NEW YORK—Visionary, Eric W. Sanderson presented the Department of City Planning with 400 years of New York's ecological history and a projected 400 years of the city's ecological future in a special review session on Monday.
Sanderson is a senior conservation ecologist at the Wildlife Conservation Society and founder of the Welikia Project. Welikia means “my good home” in Lenape Native American. It was the language spoken in the New York City region when the first European settlers landed. Welikia described a very different landscape than it does now.
A work-in-progress, the project displays maps online at Welikia.org that will eventually show all five boroughs the way they once were. Times Square was once a red maple swamp; Spring Street once led to an actual spring; and Minetta Street in Washington Square Village was once a path along a meandering stream.
Viewers on the website can slowly fade out the current Manhattan and return it to wilderness block by block.
“The point of this is to try and bring the whole idea of sustainability, resilience, and biodiversity home to New Yorkers, to what they know and what they love, which is their block,” explained Sanderson.
Knowing our past helps us shape our future, said Sanderson. Nature is the best planner when it comes to sustainable development. The ecologist sees in the complex ecosystems that once occupied this land, models for managing the city's social and economic networks. He showed the Department of City Planning the habitats of the past to inform their decisions as they construct the habitat of the future.
Nature plans inclusively. While providing for every species, “It doesn't give every species exactly what it needs, it gives it enough to survive,” said Sanderson. He quoted a Mick Jagger song, saying, “You can't always get what you want, sometimes you get what you need.”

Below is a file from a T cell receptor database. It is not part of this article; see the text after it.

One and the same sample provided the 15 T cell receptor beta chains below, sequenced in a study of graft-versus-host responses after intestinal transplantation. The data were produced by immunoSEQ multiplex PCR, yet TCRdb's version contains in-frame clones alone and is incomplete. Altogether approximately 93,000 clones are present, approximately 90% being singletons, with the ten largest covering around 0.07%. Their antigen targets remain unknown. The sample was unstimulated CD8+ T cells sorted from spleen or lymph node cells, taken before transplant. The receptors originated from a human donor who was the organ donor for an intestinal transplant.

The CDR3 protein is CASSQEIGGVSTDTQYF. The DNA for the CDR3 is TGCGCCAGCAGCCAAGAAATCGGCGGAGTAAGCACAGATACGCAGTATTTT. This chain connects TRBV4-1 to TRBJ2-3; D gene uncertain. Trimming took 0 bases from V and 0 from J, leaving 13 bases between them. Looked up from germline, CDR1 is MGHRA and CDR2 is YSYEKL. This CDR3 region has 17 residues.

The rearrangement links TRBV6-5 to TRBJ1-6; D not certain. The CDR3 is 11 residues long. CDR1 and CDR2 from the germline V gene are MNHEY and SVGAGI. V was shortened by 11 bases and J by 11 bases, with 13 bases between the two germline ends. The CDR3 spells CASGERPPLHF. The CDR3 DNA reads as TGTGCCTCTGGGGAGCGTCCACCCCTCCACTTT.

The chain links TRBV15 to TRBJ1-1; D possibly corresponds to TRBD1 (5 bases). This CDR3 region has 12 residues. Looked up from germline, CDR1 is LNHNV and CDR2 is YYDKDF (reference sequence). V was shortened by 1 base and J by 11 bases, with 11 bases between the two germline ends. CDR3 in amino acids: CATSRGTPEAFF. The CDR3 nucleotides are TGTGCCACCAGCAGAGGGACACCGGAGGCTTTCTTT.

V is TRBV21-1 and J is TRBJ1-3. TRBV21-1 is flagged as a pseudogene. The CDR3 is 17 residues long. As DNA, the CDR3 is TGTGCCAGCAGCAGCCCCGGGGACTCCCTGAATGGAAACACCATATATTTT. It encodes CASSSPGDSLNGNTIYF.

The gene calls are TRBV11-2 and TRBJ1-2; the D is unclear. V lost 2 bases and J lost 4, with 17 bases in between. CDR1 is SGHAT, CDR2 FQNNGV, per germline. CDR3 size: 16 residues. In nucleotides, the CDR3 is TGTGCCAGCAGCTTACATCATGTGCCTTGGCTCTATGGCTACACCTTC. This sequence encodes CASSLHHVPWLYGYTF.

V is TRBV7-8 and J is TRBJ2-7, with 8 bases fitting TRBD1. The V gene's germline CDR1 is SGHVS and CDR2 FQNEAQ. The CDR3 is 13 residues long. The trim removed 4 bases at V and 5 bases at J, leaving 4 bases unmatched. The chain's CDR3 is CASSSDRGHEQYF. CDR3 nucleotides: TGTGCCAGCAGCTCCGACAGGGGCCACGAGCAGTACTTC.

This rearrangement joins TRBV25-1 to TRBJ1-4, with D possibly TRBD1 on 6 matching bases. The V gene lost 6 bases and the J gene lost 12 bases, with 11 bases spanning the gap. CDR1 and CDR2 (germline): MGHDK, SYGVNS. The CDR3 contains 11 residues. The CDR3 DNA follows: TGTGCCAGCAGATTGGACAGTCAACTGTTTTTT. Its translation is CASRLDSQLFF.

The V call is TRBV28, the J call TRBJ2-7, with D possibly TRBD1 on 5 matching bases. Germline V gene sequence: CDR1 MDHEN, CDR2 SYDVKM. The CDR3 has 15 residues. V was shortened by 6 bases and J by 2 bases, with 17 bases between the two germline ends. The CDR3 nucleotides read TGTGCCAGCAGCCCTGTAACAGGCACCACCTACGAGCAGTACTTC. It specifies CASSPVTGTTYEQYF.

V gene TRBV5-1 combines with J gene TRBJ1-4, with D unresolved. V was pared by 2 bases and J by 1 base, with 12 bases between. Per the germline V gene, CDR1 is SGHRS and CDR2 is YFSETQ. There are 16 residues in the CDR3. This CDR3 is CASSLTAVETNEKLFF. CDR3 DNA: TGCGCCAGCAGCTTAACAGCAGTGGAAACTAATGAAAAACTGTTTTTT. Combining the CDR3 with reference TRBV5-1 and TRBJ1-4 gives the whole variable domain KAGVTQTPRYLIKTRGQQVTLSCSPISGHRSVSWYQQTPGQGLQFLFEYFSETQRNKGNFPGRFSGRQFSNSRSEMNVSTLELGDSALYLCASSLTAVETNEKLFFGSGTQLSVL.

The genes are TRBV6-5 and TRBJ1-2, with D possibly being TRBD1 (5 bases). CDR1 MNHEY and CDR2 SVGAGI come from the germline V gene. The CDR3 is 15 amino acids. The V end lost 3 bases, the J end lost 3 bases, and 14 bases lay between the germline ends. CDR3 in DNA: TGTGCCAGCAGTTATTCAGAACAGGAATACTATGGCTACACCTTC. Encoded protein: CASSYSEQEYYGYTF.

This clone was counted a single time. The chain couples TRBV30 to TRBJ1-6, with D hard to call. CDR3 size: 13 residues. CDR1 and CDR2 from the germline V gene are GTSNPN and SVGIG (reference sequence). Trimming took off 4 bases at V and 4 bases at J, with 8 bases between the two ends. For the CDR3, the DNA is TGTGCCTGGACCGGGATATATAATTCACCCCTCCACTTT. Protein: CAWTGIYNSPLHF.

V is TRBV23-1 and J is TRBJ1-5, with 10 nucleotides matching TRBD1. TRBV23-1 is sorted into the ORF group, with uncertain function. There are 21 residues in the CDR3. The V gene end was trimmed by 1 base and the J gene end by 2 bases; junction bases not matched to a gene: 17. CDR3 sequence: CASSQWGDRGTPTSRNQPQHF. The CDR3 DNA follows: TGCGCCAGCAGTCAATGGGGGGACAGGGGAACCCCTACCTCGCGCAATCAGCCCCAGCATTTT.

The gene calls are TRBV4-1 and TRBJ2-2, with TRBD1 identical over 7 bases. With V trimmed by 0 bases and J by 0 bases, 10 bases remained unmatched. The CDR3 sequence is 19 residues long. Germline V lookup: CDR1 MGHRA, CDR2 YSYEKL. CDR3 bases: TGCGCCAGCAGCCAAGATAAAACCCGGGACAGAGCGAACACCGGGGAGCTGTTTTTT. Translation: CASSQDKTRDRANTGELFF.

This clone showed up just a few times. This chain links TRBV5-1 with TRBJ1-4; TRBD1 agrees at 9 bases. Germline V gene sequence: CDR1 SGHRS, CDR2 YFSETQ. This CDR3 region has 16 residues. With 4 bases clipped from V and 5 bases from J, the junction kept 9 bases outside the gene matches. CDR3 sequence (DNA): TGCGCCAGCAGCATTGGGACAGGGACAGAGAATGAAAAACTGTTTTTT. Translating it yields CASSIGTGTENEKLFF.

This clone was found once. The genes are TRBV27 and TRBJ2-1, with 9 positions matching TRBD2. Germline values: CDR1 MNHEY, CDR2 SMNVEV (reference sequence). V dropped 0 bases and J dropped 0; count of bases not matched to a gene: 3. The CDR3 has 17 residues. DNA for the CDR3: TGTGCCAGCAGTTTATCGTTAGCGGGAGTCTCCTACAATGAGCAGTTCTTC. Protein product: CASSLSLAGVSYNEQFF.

The way nature manages the various species provides food for thought for city planners as they consider the needs of the various industries.
City planners must also consider the needs of different socio-economic groups in their work. In response to an inquiry about how to handle gentrification, Sanderson provided an analogy to his work in preserving ecosystems: one must balance preservation with change. Nature is dynamic, explained Sanderson.
“Most of our decisions are made on a parcel-by-parcel basis,” he said, pointing out that zoning is usually done without a sense of connectivity between regions. If streams are to one day flow through the city—one element of the city's original environment Sanderson hopes to see return—the city will have to be looked at as a dynamic whole.
In addition to streams, Sanderson sees the reclamation of large tracts of land in the city for agriculture. Queens, he says, sits atop rich and fertile soil. He suggests the city move toward opening up some of this land again by increasing population density in some areas. In Midtown, the population density is about 65,000 people per square mile. If people moved to areas with lower density, they could free up land for agriculture, said Sanderson.
His vision extends 400 years into the future. It is not as if in the next decade half of Queens will be demolished and converted into farmland, but he puts it on the table as something to consider. He envisions a “necklace” of cities throughout the land now covered by the five boroughs. In between clusters of dwellings, would be the crops that feed the urbanites.
“Each generation plans as if it is the last generation,” said Sanderson. He asks city planners to consider the distant future in the decisions of today. Habitats form over many, many years, he said.